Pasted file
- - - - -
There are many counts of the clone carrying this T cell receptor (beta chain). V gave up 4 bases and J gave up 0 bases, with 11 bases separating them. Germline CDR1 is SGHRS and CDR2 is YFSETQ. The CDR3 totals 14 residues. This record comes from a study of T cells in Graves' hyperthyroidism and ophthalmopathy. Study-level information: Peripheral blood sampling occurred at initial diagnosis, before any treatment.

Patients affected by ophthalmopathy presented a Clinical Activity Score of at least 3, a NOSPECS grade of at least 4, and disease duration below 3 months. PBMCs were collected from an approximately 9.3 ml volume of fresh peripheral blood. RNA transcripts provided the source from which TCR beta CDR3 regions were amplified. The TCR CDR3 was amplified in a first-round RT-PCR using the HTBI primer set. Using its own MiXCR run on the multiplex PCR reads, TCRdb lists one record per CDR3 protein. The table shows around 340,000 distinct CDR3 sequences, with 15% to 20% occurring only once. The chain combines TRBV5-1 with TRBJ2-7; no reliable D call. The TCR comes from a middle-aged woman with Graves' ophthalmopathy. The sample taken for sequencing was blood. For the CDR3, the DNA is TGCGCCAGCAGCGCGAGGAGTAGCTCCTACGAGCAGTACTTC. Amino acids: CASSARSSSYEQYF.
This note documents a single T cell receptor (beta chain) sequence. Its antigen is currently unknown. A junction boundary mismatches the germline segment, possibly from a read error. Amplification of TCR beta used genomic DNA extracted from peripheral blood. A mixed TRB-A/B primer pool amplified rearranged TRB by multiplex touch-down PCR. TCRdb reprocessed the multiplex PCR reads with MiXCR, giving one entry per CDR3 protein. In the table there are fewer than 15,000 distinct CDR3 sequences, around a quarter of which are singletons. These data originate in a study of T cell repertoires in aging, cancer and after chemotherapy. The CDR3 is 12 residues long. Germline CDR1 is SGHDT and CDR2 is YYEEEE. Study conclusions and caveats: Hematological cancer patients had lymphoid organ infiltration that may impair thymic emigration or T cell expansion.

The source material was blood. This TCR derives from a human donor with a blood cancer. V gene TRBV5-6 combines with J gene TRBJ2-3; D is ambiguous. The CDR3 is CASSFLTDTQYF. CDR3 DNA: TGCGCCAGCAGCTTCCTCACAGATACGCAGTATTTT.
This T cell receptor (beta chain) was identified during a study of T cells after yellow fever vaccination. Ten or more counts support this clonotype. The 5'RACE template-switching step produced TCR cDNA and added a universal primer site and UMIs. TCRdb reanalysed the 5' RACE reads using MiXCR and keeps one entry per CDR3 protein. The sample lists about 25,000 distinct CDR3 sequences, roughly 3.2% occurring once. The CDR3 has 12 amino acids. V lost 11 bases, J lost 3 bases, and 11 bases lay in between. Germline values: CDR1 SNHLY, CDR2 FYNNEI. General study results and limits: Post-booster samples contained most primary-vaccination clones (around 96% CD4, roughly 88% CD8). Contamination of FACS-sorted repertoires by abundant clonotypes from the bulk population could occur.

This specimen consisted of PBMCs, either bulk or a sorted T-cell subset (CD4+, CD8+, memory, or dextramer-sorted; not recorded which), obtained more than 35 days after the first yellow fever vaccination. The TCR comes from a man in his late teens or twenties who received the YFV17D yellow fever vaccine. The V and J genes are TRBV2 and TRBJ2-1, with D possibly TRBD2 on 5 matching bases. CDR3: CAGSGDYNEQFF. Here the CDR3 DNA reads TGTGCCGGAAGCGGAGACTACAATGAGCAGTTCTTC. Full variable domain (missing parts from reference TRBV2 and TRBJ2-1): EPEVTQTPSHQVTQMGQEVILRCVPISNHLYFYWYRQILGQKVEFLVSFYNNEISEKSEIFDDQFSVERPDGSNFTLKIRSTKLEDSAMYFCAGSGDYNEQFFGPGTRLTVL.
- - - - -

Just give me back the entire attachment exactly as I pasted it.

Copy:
There are many counts of the clone carrying this T cell receptor (beta chain). V gave up 4 bases and J gave up 0 bases, with 11 bases separating them. Germline CDR1 is SGHRS and CDR2 is YFSETQ. The CDR3 totals 14 residues. This record comes from a study of T cells in Graves' hyperthyroidism and ophthalmopathy. Study-level information: Peripheral blood sampling occurred at initial diagnosis, before any treatment.

Patients affected by ophthalmopathy presented a Clinical Activity Score of at least 3, a NOSPECS grade of at least 4, and disease duration below 3 months. PBMCs were collected from an approximately 9.3 ml volume of fresh peripheral blood. RNA transcripts provided the source from which TCR beta CDR3 regions were amplified. The TCR CDR3 was amplified in a first-round RT-PCR using the HTBI primer set. Using its own MiXCR run on the multiplex PCR reads, TCRdb lists one record per CDR3 protein. The table shows around 340,000 distinct CDR3 sequences, with 15% to 20% occurring only once. The chain combines TRBV5-1 with TRBJ2-7; no reliable D call. The TCR comes from a middle-aged woman with Graves' ophthalmopathy. The sample taken for sequencing was blood. For the CDR3, the DNA is TGCGCCAGCAGCGCGAGGAGTAGCTCCTACGAGCAGTACTTC. Amino acids: CASSARSSSYEQYF.
This note documents a single T cell receptor (beta chain) sequence. Its antigen is currently unknown. A junction boundary mismatches the germline segment, possibly from a read error. Amplification of TCR beta used genomic DNA extracted from peripheral blood. A mixed TRB-A/B primer pool amplified rearranged TRB by multiplex touch-down PCR. TCRdb reprocessed the multiplex PCR reads with MiXCR, giving one entry per CDR3 protein. In the table there are fewer than 15,000 distinct CDR3 sequences, around a quarter of which are singletons. These data originate in a study of T cell repertoires in aging, cancer and after chemotherapy. The CDR3 is 12 residues long. Germline CDR1 is SGHDT and CDR2 is YYEEEE. Study conclusions and caveats: Hematological cancer patients had lymphoid organ infiltration that may impair thymic emigration or T cell expansion.

The source material was blood. This TCR derives from a human donor with a blood cancer. V gene TRBV5-6 combines with J gene TRBJ2-3; D is ambiguous. The CDR3 is CASSFLTDTQYF. CDR3 DNA: TGCGCCAGCAGCTTCCTCACAGATACGCAGTATTTT.
This T cell receptor (beta chain) was identified during a study of T cells after yellow fever vaccination. Ten or more counts support this clonotype. The 5'RACE template-switching step produced TCR cDNA and added a universal primer site and UMIs. TCRdb reanalysed the 5' RACE reads using MiXCR and keeps one entry per CDR3 protein. The sample lists about 25,000 distinct CDR3 sequences, roughly 3.2% occurring once. The CDR3 has 12 amino acids. V lost 11 bases, J lost 3 bases, and 11 bases lay in between. Germline values: CDR1 SNHLY, CDR2 FYNNEI. General study results and limits: Post-booster samples contained most primary-vaccination clones (around 96% CD4, roughly 88% CD8). Contamination of FACS-sorted repertoires by abundant clonotypes from the bulk population could occur.

This specimen consisted of PBMCs, either bulk or a sorted T-cell subset (CD4+, CD8+, memory, or dextramer-sorted; not recorded which), obtained more than 35 days after the first yellow fever vaccination. The TCR comes from a man in his late teens or twenties who received the YFV17D yellow fever vaccine. The V and J genes are TRBV2 and TRBJ2-1, with D possibly TRBD2 on 5 matching bases. CDR3: CAGSGDYNEQFF. Here the CDR3 DNA reads TGTGCCGGAAGCGGAGACTACAATGAGCAGTTCTTC. Full variable domain (missing parts from reference TRBV2 and TRBJ2-1): EPEVTQTPSHQVTQMGQEVILRCVPISNHLYFYWYRQILGQKVEFLVSFYNNEISEKSEIFDDQFSVERPDGSNFTLKIRSTKLEDSAMYFCAGSGDYNEQFFGPGTRLTVL.